Lance Seeto speculates about which plants were brought to Fiji with the early Fijian migrations from the western Pacific. He suggests that they included sugar cane, breadfruit, dalo, coconut and the health fruit kura.
Polynesian explorers and settlers recognised the importance of plants as long-lasting, self-renewing resources. They carefully cultivated and utilised many specific plants for food, clothing, handicrafts, medicine, and religious ceremonies. They recognised their interdependency with these plants, and acted as dedicated stewards of them. For this reason, they brought certain key plants with them to every new island they colonised. These plants are called the canoe plants. In all, there were about 20-35 canoe plants, including kura, kava, root crops and coconut. They spread across the Pacific Islands as the seafarers reached each new land. Canoe plants travelled in the forms of seeds, stalks, tubers, roots, and cuttings, brought along with the explorers in their canoes. When the settlers arrived in their new destination, the plants were cultivated. They spread quickly, forever changing the ecosystems of these islands in order to make them more habitable, according to the Polynesian standard of living.
Usually, when people talk about canoe plants today, they refer specifically to the species brought by the first settlers of Fiji about 3500 years ago, and of Hawaii 2000 years later. Upon their arrival to the islands, early colonists began to establish settlements along coasts and larger valleys. They cultivated the vital canoe plants they had brought with them, raised pigs and chickens, and fished for seafood. The species they brought with them had a huge, permanent impact on the ecosystems of the islands. Many native species of birds, plants, and land animals were wiped out by over competition, and the new species flourished and spread.
Crucial canoe plants
More than 20 trees and plants that are prolific throughout Fiji are thought to have originated and spread to the region by Fijian ancestors and form a vital part of the traditional Fijian diet. On a recent visit to Tonga with the International Fund for Agricultural Development (IFAD), I filmed a special video for the upcoming climate change conference, known as COP21, in Paris this week. The short film documents the devastating effect of global warming on the remote Hunga Island community where it hasn't rained for an entire season and one of their vital root crop vegetables, taro, has nearly disappeared. Despite being able to grow cassava and sweet potato, the inability to grow one of their cultural root crop vegetables has begun to affect the mental health of the farmers, a crucial factor that many industrialised nations choose to ignore or have absolutely no idea about. I don't expect the "Recipes for Change" video to have an enormous impact at COP21, but anyone that cares about the planet has responsibility to stand up and speak out. This is my contribution.
Polynesian canoe plants
Noni (Morinda citrifolia)
The Polynesian "miracle fruit" is a medicinal plant that can be found in most Fijian villages. The pulp of this fruit is believed to have incredible healing and pain relieving properties, whether eaten or applied to the skin. Kura or noni was eaten every day as a natural preventative to keep themselves healthy and prevent illnesses. The fruit was traditionally used fresh, raw and unfermented. By dehydrating the pulp at a low heat that prevents fermentation, all the beneficial compounds and enzymes intact. Kura can also be used like cucumber to be stir fried or added to stews.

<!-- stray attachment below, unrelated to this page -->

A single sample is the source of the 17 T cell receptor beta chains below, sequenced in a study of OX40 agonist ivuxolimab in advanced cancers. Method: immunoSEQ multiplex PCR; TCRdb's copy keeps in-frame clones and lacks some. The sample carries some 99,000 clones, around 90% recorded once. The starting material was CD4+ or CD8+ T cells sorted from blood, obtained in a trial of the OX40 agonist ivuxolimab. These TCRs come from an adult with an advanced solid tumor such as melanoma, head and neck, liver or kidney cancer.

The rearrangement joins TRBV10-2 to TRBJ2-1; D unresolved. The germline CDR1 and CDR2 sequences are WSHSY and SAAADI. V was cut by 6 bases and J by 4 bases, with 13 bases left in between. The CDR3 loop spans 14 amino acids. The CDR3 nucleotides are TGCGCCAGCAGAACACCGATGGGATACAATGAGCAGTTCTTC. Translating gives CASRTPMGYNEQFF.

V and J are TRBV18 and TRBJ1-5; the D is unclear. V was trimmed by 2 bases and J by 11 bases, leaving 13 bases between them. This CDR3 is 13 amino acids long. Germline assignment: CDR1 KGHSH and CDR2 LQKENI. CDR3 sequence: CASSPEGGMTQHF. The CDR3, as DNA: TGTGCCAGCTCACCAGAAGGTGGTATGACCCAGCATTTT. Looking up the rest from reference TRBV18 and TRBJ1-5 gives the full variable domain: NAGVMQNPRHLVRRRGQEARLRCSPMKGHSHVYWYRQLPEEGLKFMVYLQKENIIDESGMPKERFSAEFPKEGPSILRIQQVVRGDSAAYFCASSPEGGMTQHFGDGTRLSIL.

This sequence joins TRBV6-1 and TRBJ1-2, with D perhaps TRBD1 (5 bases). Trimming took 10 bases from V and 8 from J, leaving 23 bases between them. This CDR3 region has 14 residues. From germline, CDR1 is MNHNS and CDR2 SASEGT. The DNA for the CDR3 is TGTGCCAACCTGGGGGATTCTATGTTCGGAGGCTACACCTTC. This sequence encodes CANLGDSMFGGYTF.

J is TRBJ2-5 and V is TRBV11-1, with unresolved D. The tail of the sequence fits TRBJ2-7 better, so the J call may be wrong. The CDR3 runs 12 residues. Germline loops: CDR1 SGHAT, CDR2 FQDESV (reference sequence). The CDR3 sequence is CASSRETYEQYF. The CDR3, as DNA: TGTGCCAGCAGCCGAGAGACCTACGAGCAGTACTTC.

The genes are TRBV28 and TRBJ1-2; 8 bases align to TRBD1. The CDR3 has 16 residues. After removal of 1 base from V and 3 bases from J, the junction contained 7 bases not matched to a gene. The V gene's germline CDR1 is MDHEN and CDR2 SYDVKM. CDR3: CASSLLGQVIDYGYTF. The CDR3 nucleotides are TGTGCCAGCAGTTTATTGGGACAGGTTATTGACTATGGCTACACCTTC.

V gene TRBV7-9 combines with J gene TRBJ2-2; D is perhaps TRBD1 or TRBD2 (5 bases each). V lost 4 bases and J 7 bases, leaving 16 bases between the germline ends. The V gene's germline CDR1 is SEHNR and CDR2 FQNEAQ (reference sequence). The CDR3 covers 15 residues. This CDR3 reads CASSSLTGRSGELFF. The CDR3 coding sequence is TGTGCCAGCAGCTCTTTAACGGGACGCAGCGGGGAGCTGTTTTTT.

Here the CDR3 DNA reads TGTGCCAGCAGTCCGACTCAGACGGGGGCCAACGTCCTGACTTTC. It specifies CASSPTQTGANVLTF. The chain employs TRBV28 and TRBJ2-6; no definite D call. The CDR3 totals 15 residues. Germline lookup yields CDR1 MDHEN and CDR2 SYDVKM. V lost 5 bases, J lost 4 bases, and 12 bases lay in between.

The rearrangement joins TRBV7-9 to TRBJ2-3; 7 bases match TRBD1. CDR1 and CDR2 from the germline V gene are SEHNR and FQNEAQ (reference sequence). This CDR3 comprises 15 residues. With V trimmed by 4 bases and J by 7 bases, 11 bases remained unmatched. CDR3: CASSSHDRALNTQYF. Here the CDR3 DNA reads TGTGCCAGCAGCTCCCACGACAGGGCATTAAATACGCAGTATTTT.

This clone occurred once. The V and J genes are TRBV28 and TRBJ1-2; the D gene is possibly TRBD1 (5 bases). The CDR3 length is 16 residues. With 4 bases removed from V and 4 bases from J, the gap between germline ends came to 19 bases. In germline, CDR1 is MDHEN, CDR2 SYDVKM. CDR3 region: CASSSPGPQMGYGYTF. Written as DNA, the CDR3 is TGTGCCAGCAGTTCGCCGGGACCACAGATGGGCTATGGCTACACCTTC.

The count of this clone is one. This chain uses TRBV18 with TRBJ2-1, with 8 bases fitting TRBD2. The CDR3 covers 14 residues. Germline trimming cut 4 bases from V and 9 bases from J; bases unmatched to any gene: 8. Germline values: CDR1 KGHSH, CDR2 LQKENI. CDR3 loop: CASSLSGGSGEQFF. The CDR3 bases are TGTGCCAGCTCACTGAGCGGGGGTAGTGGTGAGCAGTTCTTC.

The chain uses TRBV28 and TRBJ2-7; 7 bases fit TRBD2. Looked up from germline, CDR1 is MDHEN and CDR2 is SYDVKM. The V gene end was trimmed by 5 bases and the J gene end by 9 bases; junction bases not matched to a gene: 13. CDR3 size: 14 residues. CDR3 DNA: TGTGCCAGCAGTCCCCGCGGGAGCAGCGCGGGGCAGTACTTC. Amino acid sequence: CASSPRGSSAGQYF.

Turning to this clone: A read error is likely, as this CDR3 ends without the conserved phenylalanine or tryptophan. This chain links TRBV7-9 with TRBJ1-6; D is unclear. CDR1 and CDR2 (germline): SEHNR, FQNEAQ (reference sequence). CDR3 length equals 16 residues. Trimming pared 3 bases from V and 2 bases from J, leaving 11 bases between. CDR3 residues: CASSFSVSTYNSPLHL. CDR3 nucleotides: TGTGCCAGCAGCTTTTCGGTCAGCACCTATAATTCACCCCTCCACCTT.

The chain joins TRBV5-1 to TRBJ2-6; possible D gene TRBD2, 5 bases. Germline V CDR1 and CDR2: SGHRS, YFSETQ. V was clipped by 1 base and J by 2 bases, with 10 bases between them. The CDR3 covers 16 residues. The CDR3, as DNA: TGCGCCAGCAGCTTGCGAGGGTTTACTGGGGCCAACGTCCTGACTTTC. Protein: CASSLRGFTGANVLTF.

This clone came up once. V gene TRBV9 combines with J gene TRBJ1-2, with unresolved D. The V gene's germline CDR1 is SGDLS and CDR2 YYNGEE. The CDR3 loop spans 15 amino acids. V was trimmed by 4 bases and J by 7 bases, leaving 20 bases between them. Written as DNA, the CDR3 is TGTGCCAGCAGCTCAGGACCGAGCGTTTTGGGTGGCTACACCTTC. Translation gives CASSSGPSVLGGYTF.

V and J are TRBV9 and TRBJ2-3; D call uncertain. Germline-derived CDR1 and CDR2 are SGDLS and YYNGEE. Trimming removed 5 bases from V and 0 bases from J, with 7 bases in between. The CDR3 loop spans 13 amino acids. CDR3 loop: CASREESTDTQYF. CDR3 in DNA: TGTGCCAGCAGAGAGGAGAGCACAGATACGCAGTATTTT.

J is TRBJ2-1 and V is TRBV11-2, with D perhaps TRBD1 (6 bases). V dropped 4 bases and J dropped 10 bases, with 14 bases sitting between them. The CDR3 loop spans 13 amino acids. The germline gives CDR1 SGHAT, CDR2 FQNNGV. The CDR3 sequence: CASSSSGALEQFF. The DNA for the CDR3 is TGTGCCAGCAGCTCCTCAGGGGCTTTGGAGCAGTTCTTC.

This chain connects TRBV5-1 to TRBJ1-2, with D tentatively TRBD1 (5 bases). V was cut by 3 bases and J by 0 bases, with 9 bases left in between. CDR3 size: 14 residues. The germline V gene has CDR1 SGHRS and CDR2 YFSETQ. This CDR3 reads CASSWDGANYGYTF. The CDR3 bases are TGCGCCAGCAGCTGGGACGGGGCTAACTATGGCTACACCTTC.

Breadfruit (Artocarpus altilis)
Breadfruit, when cooked, has a potato-like flavour reminiscent of fresh bread, and continues to be a dietary staple in many parts of Fiji. In addition, the milky sap was once used for medicinal purposes and the wood was used as timber for structures and canoes.
Dalo (Colocasia esculenta)
This may have been the most important of all the canoe plants. It use in high ranking Fijian ceremonies is well known, and in many Polynesian cultures is linked to the time of creation and hence is culturally vital to maintaining the Polynesian culture. All parts of the plant can be eaten, but especially the root, which was boiled, roasted and even mashed to make poi — a staple of the traditional Hawaiian diet. Dalo leaves are also rich in vitamins and minerals and is essential to the Fijian diet for use in palusami and soups.
Sugar cane (Saccharum officinarum)
Fiji has a rich, albeit controversial history, connection to sugar cane. It is what brought the Indian indentured labourers to Fiji and for many decades was critical to colonial Fiji's economy. This is among the more famous canoe plants, used for food, juice, and to sweeten other foods. But sugar cane had many medicinal uses as well. In addition, flower stalks were made into game darts. Sugar quickly turned into a big business, with European influence, which had a major economic impact on Fijian history and culture.
Coconut (Cocos nucifera)
The most well known canoe plant is coconut palm, the tree of life. All parts of the tree could be used for food, shelter, musical instruments, and containers. All of these plants were cared for, protected, and spread by the first Fijian settlers, because they recognised how vital they were to life in their new homes, especially its use in cooking as an oil, milk, cream and meat.
* Lance Seeto is the award winning chef based on Mana Island, and is Fiji Airways' culinary ambassador and host of Fiji TV's Taste of Paradise. Sunday 7.30pm only on Fiji One and online at tasteofparadise.tv